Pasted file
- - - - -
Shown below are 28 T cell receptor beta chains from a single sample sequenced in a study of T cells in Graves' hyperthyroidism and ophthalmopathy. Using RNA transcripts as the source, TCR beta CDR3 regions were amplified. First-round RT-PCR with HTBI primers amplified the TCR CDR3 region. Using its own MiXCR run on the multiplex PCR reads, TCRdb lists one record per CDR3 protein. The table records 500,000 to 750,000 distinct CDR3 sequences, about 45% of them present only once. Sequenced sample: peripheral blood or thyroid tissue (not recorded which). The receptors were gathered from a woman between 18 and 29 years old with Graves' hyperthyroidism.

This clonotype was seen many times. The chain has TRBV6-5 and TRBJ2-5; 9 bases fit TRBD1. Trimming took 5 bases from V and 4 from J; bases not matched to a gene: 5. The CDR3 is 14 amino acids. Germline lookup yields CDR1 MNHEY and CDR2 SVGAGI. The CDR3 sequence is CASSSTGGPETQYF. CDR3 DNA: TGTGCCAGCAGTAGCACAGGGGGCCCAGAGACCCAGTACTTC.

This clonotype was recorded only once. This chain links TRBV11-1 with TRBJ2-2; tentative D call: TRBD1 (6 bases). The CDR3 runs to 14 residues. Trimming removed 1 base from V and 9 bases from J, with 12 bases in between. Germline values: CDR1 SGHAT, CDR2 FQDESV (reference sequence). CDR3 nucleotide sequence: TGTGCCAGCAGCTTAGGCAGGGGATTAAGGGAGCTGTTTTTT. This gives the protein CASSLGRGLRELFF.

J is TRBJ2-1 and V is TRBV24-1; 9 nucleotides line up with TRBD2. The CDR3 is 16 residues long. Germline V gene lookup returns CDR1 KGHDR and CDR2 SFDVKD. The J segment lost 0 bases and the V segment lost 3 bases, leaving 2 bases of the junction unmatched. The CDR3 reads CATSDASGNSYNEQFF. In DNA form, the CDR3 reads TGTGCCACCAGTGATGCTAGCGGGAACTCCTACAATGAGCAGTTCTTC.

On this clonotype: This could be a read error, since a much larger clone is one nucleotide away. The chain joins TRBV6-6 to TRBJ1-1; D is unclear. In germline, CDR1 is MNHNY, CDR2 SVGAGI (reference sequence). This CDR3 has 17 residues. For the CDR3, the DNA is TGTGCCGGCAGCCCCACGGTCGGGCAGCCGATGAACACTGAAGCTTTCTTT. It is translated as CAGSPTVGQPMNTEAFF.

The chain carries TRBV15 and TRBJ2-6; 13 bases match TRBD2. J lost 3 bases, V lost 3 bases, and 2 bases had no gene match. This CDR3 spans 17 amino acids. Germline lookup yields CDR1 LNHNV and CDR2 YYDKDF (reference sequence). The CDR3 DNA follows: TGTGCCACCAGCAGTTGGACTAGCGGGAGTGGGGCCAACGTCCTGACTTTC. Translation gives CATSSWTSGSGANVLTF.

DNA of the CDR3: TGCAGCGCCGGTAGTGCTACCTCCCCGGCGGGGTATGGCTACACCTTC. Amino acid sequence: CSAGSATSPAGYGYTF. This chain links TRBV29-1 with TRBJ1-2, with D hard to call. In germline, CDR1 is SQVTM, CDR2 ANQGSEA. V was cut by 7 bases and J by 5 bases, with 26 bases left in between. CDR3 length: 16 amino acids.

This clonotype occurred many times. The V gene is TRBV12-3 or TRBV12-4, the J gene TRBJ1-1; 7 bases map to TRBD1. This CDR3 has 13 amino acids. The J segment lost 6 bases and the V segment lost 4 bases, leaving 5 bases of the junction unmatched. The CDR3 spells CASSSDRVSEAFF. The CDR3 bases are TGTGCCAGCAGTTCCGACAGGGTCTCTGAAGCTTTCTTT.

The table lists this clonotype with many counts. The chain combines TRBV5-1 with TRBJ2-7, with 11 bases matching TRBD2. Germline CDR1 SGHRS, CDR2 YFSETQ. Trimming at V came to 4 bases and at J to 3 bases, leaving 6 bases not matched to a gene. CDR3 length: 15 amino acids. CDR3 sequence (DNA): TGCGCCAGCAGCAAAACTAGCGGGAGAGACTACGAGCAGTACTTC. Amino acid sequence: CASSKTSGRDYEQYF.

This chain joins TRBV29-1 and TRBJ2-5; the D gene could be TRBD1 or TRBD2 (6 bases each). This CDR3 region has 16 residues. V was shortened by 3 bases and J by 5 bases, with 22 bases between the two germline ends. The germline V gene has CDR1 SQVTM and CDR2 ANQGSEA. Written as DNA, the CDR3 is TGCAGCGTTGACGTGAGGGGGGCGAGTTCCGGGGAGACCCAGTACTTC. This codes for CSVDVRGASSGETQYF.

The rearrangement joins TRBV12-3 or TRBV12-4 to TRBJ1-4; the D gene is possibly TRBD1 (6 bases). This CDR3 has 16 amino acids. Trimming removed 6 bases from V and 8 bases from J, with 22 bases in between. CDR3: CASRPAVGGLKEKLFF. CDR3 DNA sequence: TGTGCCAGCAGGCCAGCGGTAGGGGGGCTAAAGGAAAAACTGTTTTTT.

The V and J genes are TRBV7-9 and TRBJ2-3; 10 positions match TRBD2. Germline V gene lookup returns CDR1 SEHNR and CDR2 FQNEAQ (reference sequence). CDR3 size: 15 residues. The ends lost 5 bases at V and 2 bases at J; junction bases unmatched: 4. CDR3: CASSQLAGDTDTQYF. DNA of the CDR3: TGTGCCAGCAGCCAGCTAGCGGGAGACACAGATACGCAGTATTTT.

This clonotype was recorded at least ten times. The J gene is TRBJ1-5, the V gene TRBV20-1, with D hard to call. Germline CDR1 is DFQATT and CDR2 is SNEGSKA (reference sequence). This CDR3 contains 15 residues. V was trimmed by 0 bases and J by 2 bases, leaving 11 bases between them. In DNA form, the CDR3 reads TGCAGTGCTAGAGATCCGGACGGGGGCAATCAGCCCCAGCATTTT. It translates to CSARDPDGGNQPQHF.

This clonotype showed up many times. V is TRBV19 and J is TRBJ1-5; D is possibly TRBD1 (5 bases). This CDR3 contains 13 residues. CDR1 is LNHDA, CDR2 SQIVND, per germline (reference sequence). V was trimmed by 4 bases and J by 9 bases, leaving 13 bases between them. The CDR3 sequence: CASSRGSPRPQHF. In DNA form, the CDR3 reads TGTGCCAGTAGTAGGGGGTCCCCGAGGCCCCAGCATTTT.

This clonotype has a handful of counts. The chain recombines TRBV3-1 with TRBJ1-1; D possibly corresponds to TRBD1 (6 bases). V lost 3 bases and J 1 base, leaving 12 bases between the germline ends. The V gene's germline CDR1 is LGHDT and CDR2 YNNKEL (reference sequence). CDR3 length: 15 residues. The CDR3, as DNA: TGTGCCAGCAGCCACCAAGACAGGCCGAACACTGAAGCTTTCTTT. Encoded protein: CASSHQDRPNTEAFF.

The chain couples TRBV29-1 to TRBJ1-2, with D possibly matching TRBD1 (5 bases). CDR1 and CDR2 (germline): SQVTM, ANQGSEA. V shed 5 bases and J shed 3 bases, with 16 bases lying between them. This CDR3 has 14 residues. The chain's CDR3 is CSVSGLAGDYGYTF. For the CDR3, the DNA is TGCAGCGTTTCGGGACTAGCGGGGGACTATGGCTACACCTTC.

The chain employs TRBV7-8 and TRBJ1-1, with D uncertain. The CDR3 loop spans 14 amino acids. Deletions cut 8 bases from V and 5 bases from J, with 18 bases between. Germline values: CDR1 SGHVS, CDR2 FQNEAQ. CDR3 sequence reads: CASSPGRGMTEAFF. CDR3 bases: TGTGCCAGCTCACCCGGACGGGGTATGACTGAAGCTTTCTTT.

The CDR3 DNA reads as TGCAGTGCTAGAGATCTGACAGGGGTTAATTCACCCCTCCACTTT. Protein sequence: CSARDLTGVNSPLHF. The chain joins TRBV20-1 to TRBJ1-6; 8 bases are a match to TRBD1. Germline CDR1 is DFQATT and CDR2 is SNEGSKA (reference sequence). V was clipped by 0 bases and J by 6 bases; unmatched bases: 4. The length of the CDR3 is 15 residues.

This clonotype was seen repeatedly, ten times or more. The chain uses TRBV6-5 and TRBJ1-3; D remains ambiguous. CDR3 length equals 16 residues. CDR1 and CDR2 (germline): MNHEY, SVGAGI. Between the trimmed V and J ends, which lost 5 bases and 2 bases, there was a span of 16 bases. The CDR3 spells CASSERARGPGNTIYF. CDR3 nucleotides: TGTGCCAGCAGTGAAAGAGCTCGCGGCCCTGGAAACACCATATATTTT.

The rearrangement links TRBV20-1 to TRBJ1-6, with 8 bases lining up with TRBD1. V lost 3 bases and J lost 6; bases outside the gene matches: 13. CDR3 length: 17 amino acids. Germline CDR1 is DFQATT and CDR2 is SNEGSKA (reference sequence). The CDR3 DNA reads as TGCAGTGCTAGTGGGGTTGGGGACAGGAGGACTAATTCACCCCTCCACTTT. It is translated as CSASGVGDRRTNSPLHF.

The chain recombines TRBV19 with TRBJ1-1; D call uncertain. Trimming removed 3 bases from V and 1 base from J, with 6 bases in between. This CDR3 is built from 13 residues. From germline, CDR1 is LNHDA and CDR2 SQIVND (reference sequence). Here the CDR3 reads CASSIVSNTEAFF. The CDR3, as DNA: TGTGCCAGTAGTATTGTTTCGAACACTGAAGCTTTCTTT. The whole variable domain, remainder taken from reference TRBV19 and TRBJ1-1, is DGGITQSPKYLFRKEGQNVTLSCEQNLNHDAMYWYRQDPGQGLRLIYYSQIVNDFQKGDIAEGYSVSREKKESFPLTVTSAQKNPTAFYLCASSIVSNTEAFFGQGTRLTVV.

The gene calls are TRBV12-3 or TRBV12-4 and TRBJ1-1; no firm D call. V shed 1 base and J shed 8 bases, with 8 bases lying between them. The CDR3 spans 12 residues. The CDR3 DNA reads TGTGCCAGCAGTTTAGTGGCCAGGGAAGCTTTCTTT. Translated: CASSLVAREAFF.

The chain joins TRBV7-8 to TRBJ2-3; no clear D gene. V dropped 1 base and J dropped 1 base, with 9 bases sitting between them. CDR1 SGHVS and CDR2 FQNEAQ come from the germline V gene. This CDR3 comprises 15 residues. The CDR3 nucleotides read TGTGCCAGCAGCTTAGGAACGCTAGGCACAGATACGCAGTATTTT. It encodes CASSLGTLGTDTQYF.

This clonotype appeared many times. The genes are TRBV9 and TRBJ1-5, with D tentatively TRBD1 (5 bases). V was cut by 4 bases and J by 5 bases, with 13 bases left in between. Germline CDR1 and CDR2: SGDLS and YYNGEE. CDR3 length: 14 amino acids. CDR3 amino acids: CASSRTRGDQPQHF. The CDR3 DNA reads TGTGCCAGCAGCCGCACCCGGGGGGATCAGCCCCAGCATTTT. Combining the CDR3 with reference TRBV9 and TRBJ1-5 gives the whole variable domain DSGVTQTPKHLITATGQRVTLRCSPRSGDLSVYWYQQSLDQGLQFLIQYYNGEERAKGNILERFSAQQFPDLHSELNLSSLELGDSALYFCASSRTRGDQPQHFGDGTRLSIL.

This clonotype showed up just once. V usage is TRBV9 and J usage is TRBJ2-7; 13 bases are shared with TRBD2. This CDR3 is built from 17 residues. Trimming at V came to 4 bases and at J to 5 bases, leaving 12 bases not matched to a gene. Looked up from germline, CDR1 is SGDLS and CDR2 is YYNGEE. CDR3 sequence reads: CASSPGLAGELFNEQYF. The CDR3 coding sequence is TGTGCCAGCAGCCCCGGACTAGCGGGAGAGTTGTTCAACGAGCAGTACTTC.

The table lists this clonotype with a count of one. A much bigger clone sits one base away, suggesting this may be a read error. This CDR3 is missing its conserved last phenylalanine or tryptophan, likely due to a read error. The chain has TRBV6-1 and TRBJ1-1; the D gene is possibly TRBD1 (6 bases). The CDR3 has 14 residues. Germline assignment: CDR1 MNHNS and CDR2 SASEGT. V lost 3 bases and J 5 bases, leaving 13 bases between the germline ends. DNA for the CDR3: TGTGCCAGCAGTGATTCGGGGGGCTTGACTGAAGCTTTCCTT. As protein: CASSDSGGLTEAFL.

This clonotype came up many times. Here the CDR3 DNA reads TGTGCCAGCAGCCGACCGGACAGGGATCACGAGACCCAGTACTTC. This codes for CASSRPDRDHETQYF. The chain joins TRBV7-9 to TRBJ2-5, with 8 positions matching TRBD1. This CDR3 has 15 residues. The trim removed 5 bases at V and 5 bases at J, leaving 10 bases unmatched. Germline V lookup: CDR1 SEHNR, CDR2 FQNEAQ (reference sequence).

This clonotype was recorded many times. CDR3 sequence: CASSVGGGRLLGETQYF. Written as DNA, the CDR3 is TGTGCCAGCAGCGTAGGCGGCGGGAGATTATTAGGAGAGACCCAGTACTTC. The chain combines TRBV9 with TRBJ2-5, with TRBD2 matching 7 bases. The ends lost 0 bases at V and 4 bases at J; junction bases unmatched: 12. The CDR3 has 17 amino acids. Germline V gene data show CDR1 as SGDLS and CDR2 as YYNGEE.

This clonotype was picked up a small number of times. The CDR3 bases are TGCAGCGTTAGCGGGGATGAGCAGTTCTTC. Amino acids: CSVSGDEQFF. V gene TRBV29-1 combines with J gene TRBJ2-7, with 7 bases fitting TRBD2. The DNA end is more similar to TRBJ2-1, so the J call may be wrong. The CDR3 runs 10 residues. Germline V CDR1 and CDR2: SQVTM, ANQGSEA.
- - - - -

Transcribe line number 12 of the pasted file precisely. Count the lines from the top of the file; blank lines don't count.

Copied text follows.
The V and J genes are TRBV7-9 and TRBJ2-3; 10 positions match TRBD2. Germline V gene lookup returns CDR1 SEHNR and CDR2 FQNEAQ (reference sequence). CDR3 size: 15 residues. The ends lost 5 bases at V and 2 bases at J; junction bases unmatched: 4. CDR3: CASSQLAGDTDTQYF. DNA of the CDR3: TGTGCCAGCAGCCAGCTAGCGGGAGACACAGATACGCAGTATTTT.